Dante's Inferno And The Divine Comedy

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During his time in purgatory, Dante learns many important lessons. These lessons helped him learn about grace, the root of his sins, and suffering. Although he will never be a perfect person, everything Dante learned could be used to make him grow closer to that goal. The teachings that Dante learned in purgatory were vital in showing him the way to paradise. Dante learns that you cannot find the path that leads you to God using only reason, God’s clemency is also required. For example, throughout the Divine Comedy, the character of Virgil symbolizes reason and wisdom. Dante was a well-educated man who used his wisdom and reason daily. The pilgrim looked up to Virgil and believed that his guide could lead him in his journey. This is shown…show more content…
At the core of every sin punished in Purgatory, there are the three perversions of love. Virgil explained that, “Neither Creator nor his creatures ever, my son, lacked love. There are, as you well know, two kinds: the natural love, the rational.” (17.91-93) Natural love is perfect and cannot turn towards evil. Rational love, however, is imperfect and unpredictable. It cannot stray when it is fixed on the Eternal Good, but it can stray when it turns toward evil or the wrong goal. Though rational love is indeed the seed of every virtue, it is also the origin of every vice or perversion. The three specific perversions of rational love are; misdirected love (pride, envy, wrath), a deficient love of primary good (sloth), and an excessive love of secondary goods (avarice, gluttony, lust). Through Virgil’s lesson, Dante learns the root of his sin, and can better understand why they occur. Knowing the root of one’s sin is incredibly valuable, as it can be used to prevent the continuance of the sin…show more content…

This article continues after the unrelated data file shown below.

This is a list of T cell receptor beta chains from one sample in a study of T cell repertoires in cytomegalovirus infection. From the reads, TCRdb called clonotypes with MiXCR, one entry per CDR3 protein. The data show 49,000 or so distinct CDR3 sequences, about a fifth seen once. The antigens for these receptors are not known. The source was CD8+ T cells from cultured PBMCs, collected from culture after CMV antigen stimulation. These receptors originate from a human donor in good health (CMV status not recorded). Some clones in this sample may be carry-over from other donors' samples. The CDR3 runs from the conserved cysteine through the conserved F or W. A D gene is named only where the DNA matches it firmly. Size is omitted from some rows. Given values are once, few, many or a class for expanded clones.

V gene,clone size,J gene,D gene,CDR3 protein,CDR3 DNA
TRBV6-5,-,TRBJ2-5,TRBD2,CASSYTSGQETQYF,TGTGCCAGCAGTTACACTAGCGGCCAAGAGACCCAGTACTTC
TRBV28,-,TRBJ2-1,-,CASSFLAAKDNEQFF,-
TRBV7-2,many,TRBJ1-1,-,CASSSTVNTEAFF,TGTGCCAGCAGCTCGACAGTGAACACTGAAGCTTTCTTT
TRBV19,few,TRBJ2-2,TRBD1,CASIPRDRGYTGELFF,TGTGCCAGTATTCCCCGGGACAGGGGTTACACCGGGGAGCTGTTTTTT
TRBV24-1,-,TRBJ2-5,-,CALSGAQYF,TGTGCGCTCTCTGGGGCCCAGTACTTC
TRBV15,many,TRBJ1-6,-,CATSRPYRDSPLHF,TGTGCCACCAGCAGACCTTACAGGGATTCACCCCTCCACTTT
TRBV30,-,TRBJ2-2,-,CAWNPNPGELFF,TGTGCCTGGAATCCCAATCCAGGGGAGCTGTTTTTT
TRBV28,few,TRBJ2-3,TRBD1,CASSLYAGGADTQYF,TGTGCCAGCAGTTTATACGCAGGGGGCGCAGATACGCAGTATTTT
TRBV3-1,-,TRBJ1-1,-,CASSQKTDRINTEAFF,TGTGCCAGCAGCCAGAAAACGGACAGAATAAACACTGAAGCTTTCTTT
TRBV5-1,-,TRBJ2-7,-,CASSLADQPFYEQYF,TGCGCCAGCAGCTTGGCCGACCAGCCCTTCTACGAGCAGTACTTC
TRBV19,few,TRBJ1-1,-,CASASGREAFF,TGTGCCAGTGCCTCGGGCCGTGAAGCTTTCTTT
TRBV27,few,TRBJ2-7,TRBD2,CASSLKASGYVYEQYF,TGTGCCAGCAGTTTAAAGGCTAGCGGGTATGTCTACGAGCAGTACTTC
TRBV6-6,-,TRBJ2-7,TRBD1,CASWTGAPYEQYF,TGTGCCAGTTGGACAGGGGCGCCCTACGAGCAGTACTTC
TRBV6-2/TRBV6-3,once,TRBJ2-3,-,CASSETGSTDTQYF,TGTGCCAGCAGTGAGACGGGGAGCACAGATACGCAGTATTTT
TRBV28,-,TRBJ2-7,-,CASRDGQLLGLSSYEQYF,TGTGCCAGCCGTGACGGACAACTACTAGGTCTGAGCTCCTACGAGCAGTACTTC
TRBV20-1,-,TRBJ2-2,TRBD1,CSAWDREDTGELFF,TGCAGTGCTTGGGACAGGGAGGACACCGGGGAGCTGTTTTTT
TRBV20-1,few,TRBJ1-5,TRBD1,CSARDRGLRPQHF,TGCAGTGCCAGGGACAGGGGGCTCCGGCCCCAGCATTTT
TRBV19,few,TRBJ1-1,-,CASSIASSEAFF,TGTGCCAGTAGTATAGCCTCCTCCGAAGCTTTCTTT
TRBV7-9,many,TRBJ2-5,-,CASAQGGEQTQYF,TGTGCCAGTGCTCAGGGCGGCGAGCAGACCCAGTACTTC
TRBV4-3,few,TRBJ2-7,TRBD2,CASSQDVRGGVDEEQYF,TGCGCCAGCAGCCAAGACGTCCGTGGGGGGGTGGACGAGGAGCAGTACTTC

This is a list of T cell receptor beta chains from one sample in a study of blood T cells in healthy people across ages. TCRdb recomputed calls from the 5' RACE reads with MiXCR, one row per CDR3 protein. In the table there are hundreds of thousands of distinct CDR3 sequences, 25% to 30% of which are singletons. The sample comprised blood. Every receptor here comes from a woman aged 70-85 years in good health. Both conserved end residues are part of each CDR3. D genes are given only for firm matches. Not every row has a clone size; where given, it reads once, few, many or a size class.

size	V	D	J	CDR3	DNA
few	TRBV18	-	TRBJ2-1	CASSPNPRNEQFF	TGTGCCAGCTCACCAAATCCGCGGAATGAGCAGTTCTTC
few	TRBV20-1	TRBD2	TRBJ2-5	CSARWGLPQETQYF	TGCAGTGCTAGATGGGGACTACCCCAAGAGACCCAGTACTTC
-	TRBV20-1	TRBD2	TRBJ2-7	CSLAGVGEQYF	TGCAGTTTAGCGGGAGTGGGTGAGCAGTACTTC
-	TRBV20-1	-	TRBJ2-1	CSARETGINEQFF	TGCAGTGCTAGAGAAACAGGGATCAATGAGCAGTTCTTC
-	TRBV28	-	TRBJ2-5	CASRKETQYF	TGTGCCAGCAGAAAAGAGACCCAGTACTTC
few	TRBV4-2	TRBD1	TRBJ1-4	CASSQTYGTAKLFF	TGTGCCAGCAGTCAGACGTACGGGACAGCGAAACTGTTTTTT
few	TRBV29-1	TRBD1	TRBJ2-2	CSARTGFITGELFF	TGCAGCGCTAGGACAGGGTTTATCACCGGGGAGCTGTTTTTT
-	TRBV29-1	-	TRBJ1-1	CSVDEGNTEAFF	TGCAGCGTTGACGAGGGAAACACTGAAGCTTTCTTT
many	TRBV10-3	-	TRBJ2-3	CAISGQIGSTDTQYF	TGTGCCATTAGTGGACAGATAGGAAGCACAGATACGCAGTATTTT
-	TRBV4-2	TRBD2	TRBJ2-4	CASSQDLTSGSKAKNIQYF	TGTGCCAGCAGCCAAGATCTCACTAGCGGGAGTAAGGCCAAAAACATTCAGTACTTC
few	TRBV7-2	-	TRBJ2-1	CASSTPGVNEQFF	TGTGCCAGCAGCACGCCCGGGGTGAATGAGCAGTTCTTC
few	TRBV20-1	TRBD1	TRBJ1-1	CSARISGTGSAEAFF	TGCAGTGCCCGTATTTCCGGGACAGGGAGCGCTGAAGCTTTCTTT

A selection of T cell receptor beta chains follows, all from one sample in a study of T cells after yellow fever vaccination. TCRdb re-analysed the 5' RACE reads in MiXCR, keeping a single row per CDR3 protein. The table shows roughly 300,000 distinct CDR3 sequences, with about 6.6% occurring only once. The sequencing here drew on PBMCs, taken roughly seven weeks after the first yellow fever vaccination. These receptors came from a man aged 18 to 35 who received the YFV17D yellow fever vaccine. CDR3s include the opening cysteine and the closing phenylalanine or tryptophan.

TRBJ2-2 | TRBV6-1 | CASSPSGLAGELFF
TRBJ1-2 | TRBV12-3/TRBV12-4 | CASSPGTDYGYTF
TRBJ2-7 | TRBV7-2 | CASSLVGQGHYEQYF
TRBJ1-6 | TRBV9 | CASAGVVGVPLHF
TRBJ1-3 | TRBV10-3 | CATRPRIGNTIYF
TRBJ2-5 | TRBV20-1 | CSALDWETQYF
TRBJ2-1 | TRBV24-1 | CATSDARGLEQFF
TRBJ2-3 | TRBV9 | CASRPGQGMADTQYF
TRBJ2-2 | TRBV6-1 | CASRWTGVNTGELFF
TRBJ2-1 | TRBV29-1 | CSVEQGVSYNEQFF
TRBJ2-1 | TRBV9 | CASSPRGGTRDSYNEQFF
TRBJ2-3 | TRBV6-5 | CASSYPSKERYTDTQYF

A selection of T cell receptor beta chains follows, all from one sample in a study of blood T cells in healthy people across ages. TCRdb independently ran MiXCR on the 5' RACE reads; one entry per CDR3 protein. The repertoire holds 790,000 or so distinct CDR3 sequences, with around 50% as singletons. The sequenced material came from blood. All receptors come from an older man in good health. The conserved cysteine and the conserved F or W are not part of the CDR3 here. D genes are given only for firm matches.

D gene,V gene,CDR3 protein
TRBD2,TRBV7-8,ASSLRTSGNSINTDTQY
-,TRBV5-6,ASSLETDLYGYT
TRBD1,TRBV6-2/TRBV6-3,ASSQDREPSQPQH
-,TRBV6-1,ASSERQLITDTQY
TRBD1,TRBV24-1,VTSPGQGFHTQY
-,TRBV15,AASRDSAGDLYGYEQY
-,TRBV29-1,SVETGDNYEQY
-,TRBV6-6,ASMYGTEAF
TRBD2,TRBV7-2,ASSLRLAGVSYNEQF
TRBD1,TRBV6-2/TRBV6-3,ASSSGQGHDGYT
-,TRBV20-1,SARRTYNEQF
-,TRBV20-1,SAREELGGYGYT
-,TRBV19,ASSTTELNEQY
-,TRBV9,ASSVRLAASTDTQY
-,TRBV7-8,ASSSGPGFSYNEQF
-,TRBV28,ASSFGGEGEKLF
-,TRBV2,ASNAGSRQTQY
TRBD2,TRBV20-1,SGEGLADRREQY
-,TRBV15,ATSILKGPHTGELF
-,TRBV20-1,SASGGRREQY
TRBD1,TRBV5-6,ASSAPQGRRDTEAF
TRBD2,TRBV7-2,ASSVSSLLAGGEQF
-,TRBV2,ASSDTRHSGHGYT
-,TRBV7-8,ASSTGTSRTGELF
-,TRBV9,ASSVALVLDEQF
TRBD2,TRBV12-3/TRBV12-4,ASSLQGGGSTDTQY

The most notable of these is when he has climbed to the seventh terrace of Mount Purgatory, the terrace of the lustful. Upon reaching this terrace, the angel of chastity appears and tells them, “Holy souls, no farther can you go without first suffering fire. So, enter now, and be not deaf to what is sung beyond.” (27.10-12) Dante is wary about walking through the fiery barricade that the lustful have to traverse through as their punishment. Virgil upbraids Dante’s cowardice and reminds him that walking through the flames is the only way to reach paradise and Beatrice, the love of his life. Listening to the voice of reason, Dante uses this reminder to continue going on his journey. This scene directly corresponds with one at the beginning of The Inferno where Dante does not believe that he can go on, but Virgil reminds him of the prospect of seeing Beatrice again. This fills Dante with hope and incentive to keep going. Through this scene in The Purgatorio we see that Dante has learned that earthly suffering has a purpose, that will lead you to paradise. If one has no suffering in life they will have no glory in
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